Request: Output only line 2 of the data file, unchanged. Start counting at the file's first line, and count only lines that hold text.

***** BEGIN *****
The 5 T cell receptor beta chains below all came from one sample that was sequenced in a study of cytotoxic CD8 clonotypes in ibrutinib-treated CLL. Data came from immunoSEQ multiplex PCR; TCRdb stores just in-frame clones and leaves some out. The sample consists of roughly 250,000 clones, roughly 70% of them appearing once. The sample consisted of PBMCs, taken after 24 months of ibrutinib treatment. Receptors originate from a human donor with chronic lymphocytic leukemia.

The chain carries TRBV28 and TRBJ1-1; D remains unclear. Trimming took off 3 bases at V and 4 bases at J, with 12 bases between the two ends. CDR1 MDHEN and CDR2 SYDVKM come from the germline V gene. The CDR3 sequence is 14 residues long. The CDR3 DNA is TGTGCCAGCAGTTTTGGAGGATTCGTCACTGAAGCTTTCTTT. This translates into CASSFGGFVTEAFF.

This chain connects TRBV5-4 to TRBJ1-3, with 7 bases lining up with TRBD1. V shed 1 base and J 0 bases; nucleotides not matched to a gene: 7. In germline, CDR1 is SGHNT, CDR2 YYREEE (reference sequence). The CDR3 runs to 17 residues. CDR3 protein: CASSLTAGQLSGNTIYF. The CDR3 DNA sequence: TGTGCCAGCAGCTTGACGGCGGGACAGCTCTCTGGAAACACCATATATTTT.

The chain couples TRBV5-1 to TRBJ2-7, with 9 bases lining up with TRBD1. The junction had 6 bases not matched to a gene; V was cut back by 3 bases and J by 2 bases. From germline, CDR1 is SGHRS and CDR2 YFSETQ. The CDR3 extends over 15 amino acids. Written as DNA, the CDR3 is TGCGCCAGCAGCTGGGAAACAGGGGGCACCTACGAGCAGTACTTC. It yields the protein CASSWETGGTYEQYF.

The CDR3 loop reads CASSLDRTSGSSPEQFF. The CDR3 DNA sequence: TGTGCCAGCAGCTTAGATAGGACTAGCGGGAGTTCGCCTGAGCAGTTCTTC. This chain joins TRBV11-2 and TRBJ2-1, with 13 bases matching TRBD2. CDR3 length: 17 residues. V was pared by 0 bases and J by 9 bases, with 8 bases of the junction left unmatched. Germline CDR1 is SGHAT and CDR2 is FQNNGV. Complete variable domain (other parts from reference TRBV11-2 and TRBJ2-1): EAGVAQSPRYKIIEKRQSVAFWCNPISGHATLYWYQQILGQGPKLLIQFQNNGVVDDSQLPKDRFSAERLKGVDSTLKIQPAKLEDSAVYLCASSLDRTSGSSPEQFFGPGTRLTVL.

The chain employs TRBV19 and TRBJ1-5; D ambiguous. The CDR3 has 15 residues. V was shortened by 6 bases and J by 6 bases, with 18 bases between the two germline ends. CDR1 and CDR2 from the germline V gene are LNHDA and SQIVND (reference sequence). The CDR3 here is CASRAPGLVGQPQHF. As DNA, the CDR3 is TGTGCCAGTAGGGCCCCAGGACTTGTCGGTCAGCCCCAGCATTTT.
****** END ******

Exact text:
The chain carries TRBV28 and TRBJ1-1; D remains unclear. Trimming took off 3 bases at V and 4 bases at J, with 12 bases between the two ends. CDR1 MDHEN and CDR2 SYDVKM come from the germline V gene. The CDR3 sequence is 14 residues long. The CDR3 DNA is TGTGCCAGCAGTTTTGGAGGATTCGTCACTGAAGCTTTCTTT. This translates into CASSFGGFVTEAFF.